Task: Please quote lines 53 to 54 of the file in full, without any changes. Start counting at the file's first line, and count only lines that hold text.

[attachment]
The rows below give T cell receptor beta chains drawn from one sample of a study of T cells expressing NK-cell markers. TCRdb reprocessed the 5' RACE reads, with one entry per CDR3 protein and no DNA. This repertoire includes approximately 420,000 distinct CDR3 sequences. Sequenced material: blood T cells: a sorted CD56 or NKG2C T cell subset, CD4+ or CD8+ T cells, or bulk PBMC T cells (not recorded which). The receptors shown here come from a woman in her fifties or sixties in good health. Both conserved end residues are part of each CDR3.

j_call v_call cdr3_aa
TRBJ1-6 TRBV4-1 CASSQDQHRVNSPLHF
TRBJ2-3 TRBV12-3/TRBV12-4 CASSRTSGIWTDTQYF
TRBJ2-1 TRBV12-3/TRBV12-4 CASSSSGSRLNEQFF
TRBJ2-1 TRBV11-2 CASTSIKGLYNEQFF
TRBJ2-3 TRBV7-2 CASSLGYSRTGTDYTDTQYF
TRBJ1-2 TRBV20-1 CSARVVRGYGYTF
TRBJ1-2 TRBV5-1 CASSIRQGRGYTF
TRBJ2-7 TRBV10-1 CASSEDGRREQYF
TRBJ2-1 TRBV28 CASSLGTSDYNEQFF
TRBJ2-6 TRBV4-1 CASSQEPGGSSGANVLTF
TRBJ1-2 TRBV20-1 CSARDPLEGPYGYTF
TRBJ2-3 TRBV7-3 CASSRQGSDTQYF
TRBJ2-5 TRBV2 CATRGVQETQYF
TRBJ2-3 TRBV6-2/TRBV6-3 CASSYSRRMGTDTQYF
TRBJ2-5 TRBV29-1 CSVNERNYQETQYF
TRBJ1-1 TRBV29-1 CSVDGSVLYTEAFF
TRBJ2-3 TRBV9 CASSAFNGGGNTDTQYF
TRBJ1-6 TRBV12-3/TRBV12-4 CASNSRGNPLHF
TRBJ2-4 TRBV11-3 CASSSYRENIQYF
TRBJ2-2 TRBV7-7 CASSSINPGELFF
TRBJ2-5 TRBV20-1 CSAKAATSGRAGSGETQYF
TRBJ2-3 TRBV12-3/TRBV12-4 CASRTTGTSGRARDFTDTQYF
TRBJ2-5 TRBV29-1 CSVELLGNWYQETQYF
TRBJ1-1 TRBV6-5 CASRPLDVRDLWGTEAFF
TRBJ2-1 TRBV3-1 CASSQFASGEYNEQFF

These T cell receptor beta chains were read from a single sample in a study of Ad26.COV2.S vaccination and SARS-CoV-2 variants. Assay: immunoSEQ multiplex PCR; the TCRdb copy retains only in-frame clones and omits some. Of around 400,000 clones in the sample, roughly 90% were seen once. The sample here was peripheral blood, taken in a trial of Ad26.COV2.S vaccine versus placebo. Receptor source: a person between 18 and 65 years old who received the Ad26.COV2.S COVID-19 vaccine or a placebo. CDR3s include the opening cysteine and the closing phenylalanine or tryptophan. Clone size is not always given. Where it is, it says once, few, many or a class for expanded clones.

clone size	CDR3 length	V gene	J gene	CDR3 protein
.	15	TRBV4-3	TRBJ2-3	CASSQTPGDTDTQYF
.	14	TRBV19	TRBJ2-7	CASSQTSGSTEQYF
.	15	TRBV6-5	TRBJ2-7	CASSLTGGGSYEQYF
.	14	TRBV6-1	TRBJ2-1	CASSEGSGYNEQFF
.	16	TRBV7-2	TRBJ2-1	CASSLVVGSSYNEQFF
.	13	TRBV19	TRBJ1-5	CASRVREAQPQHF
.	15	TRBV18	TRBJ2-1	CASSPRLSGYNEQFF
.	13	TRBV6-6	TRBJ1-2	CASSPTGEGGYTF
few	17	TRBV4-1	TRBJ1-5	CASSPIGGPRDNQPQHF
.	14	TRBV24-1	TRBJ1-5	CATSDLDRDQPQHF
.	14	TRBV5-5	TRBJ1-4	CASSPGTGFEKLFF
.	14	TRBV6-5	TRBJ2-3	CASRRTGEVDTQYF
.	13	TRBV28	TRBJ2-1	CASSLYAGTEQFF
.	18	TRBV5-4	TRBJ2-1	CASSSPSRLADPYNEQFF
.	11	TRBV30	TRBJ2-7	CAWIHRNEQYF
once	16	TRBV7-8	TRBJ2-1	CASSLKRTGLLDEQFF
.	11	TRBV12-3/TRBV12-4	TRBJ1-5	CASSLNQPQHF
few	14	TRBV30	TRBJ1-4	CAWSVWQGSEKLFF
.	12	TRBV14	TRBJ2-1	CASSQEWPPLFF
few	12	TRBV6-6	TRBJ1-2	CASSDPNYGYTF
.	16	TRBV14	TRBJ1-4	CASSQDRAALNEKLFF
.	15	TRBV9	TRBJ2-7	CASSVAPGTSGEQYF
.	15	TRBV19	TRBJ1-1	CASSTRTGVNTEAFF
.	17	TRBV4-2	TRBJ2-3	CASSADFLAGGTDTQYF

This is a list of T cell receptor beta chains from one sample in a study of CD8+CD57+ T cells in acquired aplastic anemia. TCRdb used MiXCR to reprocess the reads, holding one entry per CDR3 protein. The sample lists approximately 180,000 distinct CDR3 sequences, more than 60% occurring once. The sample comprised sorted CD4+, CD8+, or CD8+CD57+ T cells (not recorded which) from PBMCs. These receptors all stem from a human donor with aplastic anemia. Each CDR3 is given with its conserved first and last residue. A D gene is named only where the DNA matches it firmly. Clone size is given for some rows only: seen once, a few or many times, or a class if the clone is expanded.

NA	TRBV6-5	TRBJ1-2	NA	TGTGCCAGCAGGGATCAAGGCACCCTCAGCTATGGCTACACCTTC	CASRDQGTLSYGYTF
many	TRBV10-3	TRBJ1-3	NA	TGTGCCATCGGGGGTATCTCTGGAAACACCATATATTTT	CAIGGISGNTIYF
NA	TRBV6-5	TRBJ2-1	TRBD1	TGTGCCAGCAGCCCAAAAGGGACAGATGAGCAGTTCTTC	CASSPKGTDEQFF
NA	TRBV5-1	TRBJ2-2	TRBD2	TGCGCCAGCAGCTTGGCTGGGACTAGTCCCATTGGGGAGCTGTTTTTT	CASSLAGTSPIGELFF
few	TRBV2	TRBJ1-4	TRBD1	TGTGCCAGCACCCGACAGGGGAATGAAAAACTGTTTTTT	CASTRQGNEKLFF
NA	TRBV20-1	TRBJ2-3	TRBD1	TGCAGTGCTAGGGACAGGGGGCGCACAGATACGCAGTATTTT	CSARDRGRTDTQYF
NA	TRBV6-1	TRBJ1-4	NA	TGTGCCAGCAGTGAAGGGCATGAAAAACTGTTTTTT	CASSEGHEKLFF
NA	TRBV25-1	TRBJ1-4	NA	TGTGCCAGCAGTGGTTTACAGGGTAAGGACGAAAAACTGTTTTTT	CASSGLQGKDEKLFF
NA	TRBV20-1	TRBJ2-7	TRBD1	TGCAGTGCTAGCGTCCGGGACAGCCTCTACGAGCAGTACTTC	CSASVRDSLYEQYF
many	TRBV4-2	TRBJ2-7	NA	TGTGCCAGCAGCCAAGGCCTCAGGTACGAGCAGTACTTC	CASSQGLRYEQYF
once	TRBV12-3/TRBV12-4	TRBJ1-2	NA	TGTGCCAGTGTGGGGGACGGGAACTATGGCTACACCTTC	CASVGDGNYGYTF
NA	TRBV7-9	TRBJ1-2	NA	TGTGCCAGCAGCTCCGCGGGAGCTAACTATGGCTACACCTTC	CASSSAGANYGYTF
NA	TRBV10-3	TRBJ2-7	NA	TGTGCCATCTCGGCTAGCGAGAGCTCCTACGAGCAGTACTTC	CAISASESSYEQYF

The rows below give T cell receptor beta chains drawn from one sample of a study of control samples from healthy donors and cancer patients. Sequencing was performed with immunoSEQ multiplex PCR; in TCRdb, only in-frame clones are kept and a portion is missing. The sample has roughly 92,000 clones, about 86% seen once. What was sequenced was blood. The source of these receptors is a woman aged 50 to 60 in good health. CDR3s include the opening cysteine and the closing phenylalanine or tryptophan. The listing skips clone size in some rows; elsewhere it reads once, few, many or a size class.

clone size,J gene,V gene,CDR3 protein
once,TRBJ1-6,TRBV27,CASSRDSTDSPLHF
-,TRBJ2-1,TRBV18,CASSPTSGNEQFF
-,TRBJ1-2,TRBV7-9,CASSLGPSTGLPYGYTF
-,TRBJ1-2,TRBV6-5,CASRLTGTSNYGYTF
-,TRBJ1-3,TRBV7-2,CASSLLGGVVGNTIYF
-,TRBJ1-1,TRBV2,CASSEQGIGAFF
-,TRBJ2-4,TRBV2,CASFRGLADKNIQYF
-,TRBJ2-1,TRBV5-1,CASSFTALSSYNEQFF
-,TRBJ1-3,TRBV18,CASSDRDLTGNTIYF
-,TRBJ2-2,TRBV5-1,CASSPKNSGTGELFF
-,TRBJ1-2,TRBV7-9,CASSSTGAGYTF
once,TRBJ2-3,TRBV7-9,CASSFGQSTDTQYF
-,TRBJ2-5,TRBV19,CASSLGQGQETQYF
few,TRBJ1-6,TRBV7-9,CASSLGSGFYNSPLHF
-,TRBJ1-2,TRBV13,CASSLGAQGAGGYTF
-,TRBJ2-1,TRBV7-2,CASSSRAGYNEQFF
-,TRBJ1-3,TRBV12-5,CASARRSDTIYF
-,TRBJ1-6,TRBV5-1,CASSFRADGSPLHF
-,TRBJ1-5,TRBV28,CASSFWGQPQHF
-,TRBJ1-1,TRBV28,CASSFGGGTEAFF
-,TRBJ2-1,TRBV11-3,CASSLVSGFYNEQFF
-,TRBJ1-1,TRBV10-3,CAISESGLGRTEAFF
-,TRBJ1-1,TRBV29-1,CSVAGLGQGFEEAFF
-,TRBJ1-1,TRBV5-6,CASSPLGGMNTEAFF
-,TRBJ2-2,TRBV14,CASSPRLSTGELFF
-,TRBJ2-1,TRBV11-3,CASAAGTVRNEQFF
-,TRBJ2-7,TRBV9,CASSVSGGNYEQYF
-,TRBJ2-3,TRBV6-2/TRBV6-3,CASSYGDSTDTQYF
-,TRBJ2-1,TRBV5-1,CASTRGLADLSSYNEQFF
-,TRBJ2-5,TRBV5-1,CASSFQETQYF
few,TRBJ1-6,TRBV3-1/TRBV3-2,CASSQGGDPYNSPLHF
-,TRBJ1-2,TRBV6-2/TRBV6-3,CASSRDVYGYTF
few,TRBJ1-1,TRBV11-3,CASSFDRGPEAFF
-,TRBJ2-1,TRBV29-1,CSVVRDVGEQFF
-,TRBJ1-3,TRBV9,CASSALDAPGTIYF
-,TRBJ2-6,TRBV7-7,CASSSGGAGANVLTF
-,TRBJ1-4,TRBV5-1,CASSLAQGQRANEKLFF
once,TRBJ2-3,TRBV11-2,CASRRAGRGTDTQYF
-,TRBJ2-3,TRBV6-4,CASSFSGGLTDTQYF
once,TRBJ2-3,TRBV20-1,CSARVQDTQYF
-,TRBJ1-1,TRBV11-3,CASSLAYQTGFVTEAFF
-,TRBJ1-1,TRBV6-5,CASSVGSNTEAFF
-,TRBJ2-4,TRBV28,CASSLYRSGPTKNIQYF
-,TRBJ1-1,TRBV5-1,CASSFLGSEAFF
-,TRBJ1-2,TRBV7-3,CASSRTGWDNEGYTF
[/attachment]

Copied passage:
.	17	TRBV4-2	TRBJ2-3	CASSADFLAGGTDTQYF

This is a list of T cell receptor beta chains from one sample in a study of CD8+CD57+ T cells in acquired aplastic anemia. TCRdb used MiXCR to reprocess the reads, holding one entry per CDR3 protein. The sample lists approximately 180,000 distinct CDR3 sequences, more than 60% occurring once. The sample comprised sorted CD4+, CD8+, or CD8+CD57+ T cells (not recorded which) from PBMCs. These receptors all stem from a human donor with aplastic anemia. Each CDR3 is given with its conserved first and last residue. A D gene is named only where the DNA matches it firmly. Clone size is given for some rows only: seen once, a few or many times, or a class if the clone is expanded.